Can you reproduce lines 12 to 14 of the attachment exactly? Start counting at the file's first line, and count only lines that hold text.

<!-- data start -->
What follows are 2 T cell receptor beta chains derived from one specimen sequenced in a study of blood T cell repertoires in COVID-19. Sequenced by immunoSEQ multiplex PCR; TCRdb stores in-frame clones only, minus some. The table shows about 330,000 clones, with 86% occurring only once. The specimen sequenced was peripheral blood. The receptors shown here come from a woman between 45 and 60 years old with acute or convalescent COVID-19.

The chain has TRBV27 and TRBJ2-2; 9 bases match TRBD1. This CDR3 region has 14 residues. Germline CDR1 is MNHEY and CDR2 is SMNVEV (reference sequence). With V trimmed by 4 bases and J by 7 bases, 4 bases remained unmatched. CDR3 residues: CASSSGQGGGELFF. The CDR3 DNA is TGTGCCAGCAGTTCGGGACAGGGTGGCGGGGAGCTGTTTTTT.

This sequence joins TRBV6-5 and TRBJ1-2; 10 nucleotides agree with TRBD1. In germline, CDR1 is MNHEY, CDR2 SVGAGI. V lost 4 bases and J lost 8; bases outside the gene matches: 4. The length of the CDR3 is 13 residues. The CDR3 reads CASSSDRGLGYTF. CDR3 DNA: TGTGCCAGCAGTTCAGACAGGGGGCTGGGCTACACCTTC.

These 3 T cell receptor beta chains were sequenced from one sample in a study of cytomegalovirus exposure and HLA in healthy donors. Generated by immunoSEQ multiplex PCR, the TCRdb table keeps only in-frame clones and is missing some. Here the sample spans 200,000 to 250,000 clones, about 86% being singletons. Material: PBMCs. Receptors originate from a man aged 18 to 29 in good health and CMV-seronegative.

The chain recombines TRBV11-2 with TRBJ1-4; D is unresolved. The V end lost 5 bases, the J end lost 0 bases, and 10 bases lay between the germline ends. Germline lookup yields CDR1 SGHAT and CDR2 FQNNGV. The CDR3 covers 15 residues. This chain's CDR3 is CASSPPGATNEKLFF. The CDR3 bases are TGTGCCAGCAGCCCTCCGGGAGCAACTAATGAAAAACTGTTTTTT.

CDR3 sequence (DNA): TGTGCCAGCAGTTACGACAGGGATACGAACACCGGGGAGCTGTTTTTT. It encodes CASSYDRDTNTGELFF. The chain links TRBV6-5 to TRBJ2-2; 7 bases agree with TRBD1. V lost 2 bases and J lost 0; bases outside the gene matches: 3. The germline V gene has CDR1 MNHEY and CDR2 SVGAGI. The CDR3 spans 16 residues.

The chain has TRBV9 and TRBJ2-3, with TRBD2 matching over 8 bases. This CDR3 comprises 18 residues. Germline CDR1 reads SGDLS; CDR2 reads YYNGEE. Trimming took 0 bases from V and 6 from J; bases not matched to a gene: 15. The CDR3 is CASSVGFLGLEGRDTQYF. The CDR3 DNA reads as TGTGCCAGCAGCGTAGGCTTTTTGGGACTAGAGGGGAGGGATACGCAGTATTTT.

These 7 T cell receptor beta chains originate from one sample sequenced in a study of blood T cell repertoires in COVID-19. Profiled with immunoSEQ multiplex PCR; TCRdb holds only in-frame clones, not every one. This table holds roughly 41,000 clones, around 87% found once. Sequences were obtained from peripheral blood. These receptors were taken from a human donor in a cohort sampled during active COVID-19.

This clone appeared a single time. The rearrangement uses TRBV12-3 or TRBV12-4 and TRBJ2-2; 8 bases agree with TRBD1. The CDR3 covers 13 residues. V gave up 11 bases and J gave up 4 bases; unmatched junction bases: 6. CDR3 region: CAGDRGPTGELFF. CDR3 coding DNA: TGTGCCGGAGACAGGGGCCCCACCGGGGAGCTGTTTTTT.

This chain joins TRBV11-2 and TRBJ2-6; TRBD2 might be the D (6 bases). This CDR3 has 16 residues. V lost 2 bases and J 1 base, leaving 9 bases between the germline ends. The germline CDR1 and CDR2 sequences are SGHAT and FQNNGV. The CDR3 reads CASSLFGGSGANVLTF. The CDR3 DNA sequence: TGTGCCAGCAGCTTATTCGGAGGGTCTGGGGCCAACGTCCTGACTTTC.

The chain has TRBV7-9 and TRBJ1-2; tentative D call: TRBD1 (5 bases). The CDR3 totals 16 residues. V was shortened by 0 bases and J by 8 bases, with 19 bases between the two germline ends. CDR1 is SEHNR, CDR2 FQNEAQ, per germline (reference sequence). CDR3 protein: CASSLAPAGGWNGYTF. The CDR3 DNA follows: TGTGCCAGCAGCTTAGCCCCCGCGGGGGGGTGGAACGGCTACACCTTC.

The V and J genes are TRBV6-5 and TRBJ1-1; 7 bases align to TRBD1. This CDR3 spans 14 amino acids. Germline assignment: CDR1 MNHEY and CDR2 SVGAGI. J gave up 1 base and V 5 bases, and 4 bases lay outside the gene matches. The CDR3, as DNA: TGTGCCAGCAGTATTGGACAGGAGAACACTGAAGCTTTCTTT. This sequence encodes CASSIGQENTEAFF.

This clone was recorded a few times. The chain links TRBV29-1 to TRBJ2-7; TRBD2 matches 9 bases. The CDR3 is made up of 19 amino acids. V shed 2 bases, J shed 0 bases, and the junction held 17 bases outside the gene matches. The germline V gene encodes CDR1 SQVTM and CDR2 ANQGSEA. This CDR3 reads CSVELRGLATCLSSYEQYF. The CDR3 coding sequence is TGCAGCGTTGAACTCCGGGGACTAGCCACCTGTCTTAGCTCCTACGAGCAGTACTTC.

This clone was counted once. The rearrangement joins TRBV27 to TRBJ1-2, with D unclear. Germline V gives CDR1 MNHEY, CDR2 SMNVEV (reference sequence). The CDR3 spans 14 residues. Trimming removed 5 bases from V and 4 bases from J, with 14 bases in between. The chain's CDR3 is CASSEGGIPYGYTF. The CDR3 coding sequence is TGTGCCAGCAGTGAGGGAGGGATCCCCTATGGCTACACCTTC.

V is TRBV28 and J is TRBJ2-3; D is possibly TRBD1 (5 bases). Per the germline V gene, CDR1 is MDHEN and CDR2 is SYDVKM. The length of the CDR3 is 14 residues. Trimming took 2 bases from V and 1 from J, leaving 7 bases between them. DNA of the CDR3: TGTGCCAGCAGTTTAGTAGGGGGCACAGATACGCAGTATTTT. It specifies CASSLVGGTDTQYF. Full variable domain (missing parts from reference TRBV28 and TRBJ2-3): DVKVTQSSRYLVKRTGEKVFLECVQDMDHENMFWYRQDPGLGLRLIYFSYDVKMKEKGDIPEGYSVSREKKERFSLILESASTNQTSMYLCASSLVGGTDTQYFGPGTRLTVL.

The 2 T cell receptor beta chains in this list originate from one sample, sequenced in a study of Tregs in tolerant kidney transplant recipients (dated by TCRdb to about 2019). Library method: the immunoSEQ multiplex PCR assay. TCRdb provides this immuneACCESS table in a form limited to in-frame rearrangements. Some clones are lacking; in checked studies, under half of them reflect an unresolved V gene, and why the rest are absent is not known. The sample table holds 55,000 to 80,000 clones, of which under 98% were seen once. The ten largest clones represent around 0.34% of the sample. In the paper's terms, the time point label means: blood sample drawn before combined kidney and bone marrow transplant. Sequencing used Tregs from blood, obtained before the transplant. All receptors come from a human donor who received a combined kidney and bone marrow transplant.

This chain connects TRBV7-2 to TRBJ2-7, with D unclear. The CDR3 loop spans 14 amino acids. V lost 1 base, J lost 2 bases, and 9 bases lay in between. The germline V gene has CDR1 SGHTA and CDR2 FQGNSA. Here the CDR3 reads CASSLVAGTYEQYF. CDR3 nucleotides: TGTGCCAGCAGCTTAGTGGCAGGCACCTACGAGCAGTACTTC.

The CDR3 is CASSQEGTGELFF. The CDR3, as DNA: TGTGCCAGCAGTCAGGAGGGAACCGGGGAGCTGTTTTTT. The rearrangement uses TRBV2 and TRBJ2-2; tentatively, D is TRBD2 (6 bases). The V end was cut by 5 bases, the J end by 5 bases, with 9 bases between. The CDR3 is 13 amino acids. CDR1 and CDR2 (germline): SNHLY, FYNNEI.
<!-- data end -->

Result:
The V and J genes are TRBV6-5 and TRBJ1-1; 7 bases align to TRBD1. This CDR3 spans 14 amino acids. Germline assignment: CDR1 MNHEY and CDR2 SVGAGI. J gave up 1 base and V 5 bases, and 4 bases lay outside the gene matches. The CDR3, as DNA: TGTGCCAGCAGTATTGGACAGGAGAACACTGAAGCTTTCTTT. This sequence encodes CASSIGQENTEAFF.

This clone was recorded a few times. The chain links TRBV29-1 to TRBJ2-7; TRBD2 matches 9 bases. The CDR3 is made up of 19 amino acids. V shed 2 bases, J shed 0 bases, and the junction held 17 bases outside the gene matches. The germline V gene encodes CDR1 SQVTM and CDR2 ANQGSEA. This CDR3 reads CSVELRGLATCLSSYEQYF. The CDR3 coding sequence is TGCAGCGTTGAACTCCGGGGACTAGCCACCTGTCTTAGCTCCTACGAGCAGTACTTC.

This clone was counted once. The rearrangement joins TRBV27 to TRBJ1-2, with D unclear. Germline V gives CDR1 MNHEY, CDR2 SMNVEV (reference sequence). The CDR3 spans 14 residues. Trimming removed 5 bases from V and 4 bases from J, with 14 bases in between. The chain's CDR3 is CASSEGGIPYGYTF. The CDR3 coding sequence is TGTGCCAGCAGTGAGGGAGGGATCCCCTATGGCTACACCTTC.